The basic element of Working Tax Credit (WTC) rose by £20 (around 1%) to £1,960 a year. The family element of Child Tax Credit (CTC) was frozen at £545 a year, while the child element rose by £30 (around 1%) to £2,780.

Benefit uprating

Benefits for working age people, including Universal Credit, Jobseeker’s Allowance and Income Support increased by 1% in April 2015. Benefits received by disabled people and pensioners (including Personal Independence Payments, Attendance Allowance and Incapacity Benefit) were increased by 1.2%. The State Pension also increased by 2.5% due to the “triple lock” which guarantees to increase the basic State Pension by the higher of CPI inflation, average earnings or a minimum of 2.5% every year.

Personal independence payment

The roll-out of Personal Independence Payment (PIP) continued and the final phase rollout was brought forward from October to July 2015. PIP is replacing Disability Living Allowance (DLA) for adults aged under 65 in England, Wales and Scotland. PIP is made up of 2 components and is paid at a standard and enhanced rate which both increased by 1.2% in 2015/16. Eligibility for PIP is assessed using different criteria than for DLA. The assessment for PIP includes a review of an individual’s ability to participate fully in society as opposed to the severity of impairment. All new claimants were assessed for PIP from June 2013.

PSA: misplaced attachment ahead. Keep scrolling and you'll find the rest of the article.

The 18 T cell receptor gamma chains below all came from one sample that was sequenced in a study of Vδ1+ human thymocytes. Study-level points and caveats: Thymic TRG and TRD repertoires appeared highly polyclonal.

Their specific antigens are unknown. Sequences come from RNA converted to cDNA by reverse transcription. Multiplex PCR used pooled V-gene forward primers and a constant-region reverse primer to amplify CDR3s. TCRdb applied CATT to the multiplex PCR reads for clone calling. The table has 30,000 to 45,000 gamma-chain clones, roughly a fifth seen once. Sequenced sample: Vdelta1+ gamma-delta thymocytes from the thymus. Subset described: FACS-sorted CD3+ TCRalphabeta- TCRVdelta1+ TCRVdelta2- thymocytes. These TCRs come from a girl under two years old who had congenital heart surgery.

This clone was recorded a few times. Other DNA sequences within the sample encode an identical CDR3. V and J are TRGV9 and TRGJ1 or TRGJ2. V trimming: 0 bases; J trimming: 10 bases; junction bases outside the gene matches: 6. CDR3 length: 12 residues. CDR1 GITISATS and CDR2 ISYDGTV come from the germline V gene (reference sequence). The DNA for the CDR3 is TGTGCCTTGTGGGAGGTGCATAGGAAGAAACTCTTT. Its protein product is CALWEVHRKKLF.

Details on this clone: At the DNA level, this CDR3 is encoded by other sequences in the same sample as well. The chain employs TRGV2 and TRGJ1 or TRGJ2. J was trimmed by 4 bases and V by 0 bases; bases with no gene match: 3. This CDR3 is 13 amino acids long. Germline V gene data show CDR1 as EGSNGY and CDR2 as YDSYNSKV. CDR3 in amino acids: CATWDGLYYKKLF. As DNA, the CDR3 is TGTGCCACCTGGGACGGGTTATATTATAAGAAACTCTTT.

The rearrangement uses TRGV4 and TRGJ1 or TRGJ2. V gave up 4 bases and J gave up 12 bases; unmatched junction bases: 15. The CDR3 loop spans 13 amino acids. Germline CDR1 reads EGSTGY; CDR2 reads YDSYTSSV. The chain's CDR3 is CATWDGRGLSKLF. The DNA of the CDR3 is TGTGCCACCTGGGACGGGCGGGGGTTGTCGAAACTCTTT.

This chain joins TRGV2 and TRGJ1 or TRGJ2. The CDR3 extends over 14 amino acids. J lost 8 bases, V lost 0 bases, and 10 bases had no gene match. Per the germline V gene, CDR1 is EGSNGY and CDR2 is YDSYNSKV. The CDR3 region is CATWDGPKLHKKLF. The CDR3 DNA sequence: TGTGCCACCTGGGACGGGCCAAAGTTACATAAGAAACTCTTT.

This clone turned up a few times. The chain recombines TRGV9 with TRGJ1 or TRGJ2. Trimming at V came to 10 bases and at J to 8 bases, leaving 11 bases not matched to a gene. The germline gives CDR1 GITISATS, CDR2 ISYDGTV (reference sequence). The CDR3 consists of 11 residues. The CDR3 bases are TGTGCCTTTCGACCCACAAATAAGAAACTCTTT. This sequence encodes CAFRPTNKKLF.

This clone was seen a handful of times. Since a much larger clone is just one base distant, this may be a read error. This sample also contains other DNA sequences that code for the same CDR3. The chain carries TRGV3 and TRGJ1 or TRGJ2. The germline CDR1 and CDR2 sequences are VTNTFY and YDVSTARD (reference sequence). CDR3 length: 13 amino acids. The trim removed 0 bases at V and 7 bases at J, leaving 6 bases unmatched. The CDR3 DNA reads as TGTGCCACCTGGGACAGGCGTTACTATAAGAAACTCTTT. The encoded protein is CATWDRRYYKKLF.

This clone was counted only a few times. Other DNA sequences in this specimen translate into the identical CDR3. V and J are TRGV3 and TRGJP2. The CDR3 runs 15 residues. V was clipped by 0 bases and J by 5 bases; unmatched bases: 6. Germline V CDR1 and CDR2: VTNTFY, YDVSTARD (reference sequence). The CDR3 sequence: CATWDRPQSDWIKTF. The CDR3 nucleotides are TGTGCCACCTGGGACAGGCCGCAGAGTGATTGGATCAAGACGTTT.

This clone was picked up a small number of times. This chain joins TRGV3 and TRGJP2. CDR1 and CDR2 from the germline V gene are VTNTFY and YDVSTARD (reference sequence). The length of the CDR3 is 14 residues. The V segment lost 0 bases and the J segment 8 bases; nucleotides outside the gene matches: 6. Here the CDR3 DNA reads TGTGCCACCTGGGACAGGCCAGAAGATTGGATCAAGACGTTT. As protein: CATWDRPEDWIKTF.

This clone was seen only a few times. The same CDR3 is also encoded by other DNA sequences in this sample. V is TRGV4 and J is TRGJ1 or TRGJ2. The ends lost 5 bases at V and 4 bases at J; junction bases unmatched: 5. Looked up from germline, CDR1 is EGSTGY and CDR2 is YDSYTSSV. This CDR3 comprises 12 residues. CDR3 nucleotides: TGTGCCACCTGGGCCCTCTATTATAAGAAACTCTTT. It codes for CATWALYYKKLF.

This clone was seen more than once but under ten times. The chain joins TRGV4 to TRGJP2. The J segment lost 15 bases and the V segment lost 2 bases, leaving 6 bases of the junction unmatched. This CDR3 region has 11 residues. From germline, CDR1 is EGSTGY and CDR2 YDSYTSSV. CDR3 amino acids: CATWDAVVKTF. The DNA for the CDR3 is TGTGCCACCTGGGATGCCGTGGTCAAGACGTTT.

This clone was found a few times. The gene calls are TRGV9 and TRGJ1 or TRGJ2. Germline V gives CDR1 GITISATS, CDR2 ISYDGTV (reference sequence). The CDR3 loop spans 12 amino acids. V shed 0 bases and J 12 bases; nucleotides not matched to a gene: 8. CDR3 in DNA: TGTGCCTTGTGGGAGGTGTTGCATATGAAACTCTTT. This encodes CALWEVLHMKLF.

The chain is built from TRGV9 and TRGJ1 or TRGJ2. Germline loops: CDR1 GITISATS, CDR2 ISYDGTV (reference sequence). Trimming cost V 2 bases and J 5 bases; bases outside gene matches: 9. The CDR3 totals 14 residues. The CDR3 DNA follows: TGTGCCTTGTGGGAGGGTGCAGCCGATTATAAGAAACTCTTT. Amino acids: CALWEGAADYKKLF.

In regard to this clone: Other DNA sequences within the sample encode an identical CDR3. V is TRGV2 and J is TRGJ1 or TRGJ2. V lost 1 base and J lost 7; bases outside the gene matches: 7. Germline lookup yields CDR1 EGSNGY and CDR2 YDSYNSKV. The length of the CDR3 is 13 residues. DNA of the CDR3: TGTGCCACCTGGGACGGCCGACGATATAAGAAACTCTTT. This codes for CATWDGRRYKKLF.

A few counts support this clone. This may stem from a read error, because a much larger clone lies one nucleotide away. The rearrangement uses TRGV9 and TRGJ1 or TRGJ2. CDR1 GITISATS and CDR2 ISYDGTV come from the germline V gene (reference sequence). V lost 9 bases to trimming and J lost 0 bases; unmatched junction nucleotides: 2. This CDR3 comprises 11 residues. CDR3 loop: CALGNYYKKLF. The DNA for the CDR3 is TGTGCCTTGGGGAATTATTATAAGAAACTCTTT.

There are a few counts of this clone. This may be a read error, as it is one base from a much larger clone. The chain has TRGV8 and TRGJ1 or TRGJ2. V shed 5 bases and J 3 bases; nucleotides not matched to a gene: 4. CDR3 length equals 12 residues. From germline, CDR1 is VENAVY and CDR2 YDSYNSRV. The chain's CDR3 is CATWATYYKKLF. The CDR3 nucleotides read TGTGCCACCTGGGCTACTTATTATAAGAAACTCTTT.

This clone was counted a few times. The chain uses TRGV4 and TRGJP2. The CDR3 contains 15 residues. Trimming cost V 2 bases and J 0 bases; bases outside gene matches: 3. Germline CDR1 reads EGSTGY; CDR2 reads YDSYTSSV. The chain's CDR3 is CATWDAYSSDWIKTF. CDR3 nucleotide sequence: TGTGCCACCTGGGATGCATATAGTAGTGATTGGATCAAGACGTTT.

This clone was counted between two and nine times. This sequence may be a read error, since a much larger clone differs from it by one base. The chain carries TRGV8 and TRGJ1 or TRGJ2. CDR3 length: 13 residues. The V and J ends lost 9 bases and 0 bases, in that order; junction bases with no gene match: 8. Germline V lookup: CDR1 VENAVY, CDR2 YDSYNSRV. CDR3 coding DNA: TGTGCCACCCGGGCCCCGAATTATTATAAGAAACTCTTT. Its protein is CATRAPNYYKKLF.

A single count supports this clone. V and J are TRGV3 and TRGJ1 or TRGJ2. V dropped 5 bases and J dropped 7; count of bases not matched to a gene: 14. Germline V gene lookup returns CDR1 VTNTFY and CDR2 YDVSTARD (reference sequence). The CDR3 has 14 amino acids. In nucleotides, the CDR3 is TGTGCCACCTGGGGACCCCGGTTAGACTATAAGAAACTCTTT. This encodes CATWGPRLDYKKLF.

Child benefit

The rate for a first child rose by £0.20 (around 1%) to £20.70, while the rate for second & subsequent children rose by £0.15 (around 1%) to £13.70 per week. Guardian’s allowance increased by £0.20 per week to £16.75.

Income tax

For the first time since the decision to phase out age-related personal allowances, those born between 6 April 1938 and 5 April 1948 received the same tax-free personal allowance as those born after 5 April 1948, increasing to £10,600 for both groups. There was no change to the personal allowance for those born before 6 April 1938, which stayed at £10,660. There was a reduction in the higher rate band for income tax from £31,866 to £31,786. Combined with the personal allowance, this meant that people paid the higher rate of 40% on any taxable income above £42,385, up from £41,865 in 2014/15.

Council tax

The average band D dwelling Council Tax set by local authorities in England for 2015/16 was £1,484, an increase of £16 or 1.1% on 2014/15. Council Tax levels were frozen in all local authorities in Scotland. However, in Wales, the average band D Council Tax increased by 4.1% compared with 2014/15.